Much Ado About Nothing

The Monroe County Civic Theater opens their summer season in Third Street Park with a tidy production of Shakespeare’s "Much Ado About Nothing" directed by Maria Eagleton.

"Much Ado …" is one of Shakespeare’s best acting plays. There’s the fiery love of Beatrice and Benedick, the pathetic and near tragic love of Hero and Claudio, the dark villainy of Don John and the low comedy of constable Dogberry and the Watch.

Stephanie Dodge made a fetching and spirited Beatrice nicely matched by the boyish misogyny of Bobby Hackett as Benedick. The energy of these two’s denials followed by their hesitant bafflement at love is one of the signal triumphs of "Much Ado…" I especially enjoyed Hackett’s open thrill as he wrestles with this new emotion.

The more dutiful lover, Claudio, was played by John DeBoer. His Hero, Karmyn Guthrie was first a bit of a dumb blond, then a shrilling victim and finally a joyous bride.

The villainous Don John is a character who doesn’t get much attention on the page of "Much Ado…". He has few words, but they are bitter and his malice can haunt the stage. Chad Eagleton’s Don John was whiney, crabbed and menacing.

Don John is assisted in his villainy by Borachio and Conrade. Usually these fellows are merely props. In the Civic Theater’s production of "Much Ado…", director Eagleton has cast them as a dark scheming man and woman with conflicts of their own. The Borachio of Chris Hosler paired with the passionate Conrade of Carmen Fisher generated much more dramatic interest than is common for this pair.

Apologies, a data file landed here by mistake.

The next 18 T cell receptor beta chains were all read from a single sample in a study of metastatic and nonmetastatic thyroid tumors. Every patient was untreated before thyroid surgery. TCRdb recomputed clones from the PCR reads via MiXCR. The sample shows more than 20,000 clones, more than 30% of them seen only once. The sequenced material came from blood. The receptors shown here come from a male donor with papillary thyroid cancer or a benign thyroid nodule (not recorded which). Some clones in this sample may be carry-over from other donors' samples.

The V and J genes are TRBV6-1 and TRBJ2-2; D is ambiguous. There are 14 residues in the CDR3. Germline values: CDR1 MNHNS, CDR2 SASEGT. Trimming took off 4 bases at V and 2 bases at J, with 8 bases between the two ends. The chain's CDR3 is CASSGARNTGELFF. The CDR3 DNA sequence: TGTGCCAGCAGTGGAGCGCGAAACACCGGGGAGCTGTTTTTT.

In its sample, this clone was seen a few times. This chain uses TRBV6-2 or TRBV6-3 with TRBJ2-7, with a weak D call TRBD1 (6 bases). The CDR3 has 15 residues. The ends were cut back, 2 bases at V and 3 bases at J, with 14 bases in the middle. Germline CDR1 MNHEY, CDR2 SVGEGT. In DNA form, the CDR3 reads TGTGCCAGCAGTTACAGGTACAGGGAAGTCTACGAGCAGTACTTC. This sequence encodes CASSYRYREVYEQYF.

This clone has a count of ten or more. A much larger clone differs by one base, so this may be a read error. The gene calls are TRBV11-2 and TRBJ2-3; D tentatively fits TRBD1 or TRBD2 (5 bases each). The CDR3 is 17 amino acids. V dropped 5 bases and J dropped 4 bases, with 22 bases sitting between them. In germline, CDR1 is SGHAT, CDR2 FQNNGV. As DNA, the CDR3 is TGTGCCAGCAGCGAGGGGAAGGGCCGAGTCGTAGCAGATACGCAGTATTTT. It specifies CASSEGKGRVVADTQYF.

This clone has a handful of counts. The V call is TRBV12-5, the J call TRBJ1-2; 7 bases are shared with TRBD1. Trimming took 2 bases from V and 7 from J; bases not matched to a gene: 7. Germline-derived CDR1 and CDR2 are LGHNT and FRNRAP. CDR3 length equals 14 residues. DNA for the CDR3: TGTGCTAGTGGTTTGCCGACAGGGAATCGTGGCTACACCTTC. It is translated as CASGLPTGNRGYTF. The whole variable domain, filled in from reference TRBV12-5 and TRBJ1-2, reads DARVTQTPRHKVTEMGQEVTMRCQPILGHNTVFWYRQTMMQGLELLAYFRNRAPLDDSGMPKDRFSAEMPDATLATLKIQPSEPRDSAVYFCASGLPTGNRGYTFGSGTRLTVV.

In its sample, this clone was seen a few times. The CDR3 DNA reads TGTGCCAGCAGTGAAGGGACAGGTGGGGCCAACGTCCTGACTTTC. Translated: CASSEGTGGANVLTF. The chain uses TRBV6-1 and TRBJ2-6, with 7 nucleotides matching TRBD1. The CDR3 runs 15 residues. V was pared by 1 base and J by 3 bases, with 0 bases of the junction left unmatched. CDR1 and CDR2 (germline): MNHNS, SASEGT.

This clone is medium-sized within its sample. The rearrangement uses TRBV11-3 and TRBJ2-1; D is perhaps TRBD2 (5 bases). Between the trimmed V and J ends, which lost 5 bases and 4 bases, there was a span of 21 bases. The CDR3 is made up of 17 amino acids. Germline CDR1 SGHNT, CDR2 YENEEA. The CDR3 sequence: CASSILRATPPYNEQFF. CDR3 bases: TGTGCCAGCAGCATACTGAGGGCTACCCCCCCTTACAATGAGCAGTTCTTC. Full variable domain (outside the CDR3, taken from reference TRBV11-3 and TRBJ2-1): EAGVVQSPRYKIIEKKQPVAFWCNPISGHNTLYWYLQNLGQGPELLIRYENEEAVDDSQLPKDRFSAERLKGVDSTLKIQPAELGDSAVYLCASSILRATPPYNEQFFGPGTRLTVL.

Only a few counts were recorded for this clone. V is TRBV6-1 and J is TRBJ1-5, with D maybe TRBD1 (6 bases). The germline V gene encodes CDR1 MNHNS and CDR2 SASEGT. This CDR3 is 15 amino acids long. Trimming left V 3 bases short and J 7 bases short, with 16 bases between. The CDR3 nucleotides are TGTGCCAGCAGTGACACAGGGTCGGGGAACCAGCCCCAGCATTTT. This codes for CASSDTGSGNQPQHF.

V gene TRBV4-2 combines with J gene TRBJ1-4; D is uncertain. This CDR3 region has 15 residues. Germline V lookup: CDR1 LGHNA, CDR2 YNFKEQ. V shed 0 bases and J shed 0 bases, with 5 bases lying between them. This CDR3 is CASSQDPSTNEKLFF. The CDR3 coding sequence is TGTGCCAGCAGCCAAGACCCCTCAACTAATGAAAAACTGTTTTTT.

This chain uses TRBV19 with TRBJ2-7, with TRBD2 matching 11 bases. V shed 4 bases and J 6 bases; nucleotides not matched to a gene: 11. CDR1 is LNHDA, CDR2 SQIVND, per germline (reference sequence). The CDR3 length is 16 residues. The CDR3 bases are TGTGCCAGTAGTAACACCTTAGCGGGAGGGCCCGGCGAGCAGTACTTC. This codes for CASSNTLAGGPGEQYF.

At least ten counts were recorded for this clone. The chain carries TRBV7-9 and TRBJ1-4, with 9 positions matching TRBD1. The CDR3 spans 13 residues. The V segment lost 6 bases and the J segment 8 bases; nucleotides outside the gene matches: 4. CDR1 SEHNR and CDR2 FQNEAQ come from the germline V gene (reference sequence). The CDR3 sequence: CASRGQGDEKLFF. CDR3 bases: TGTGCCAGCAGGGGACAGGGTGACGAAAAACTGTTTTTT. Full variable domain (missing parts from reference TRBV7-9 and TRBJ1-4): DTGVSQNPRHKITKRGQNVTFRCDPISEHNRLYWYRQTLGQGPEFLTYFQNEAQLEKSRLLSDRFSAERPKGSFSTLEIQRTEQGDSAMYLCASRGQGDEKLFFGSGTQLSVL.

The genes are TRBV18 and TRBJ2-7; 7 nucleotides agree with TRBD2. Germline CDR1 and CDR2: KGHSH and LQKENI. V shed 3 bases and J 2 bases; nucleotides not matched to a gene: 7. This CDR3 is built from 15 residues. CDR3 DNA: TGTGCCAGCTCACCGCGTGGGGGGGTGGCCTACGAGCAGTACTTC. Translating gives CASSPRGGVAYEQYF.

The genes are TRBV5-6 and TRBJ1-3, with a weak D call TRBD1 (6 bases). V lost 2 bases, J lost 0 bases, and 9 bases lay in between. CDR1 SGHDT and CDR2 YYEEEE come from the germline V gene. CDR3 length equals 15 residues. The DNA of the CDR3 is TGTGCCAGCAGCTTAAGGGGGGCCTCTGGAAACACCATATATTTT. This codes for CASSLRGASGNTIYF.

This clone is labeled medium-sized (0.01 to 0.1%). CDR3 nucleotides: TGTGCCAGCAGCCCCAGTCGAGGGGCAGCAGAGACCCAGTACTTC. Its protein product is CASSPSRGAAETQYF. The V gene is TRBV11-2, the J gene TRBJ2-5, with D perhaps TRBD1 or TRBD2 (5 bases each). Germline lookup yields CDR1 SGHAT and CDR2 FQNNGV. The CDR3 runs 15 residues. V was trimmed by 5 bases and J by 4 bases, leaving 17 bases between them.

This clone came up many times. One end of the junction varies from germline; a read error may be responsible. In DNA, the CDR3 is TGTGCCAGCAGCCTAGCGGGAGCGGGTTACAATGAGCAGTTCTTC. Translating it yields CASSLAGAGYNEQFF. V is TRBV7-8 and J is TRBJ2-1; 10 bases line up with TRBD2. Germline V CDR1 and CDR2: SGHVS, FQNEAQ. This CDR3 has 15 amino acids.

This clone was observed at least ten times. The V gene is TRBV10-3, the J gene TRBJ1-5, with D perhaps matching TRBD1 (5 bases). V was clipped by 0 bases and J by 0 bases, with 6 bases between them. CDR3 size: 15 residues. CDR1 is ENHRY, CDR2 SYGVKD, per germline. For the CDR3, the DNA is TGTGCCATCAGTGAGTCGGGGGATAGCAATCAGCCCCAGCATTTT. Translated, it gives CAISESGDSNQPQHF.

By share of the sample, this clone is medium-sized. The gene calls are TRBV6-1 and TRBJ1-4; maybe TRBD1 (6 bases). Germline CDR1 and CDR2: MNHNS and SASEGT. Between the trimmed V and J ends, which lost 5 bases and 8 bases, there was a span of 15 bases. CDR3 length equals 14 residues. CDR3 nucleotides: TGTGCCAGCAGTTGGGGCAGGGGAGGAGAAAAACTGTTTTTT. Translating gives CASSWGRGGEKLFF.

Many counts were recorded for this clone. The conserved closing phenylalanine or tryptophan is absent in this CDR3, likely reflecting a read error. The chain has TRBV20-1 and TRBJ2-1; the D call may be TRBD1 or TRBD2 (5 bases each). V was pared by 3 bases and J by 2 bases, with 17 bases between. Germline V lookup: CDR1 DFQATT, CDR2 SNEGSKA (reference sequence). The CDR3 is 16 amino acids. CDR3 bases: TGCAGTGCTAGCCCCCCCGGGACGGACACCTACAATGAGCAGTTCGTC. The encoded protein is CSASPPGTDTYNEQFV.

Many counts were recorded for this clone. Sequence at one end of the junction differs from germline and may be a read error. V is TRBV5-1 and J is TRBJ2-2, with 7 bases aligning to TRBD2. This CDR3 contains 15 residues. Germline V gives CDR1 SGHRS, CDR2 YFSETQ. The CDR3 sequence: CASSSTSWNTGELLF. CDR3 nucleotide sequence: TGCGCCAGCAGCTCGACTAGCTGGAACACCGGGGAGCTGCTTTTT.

In many of Shakespeare’s comedies the low characters, mix up words, but none is so lavishly malaproped as "Much Ado…"’s accidental foiler of Don John’s plot, Constable Dogberry. Ryan Markle was the grateful recipient of the Bard’s largess. Markle with his aid, the redoubtable Verges played by Ben Aldred, and the Watch, of Lisa Hammersly, Phillip Addison and Susan Anderson got most of Saturday night’s cheers.

Despite its title, "Much Ado About Nothing" is about something. It’s about the transforming, energizing power of love even upon such unwilling subjects as Beatrice and Benedick. As it works on them, they both expand into fuller life and even glow. But it is also a cautionary tale, warning that love can only triumph over skullduggery like Don John’s with outside help.

The out door production is skillfully handled. The costumes supervised by Janice Clevenger served their characters and the audience. The minimal props all made sense and the stage crew was smooth in their changes. The amplification was skillfully set up and applied and even the lighting was coordinated with the action.

The Monroe County Civic Theater’s production of "Much Ado About Nothing" directed by Maria Eagleton, plays this Friday and Saturday at eight in Third Street Park. Lawn chairs or at least ground clothes and blankets are recommended.

You can see this and other WFIU, theatre, film and opera reviews on our web site at WFIU dot Indiana dot edu.

George Walker

George Walker was born in Winchester, Virginia, and raised in Owl’s Head, Maine, and Valhalla, New York. After graduating from the University of Michigan, he came to Bloomington in 1966 and completed an M.A.T. degree in English at Indiana University. George began announcing for WFIU in 1967. Currently, along with regularly hosting classical music shows, he interviews artists in a wide variety of areas and reviews plays and operas. He’s the proud father of grown sons Ben Walker (and his wife Elise Katzif Walker) and Aaron Walker. In his time away from WFIU, George enjoys an active life with wife Carolyn Lipson-Walker, singing, reading, exercising and playing guitar.

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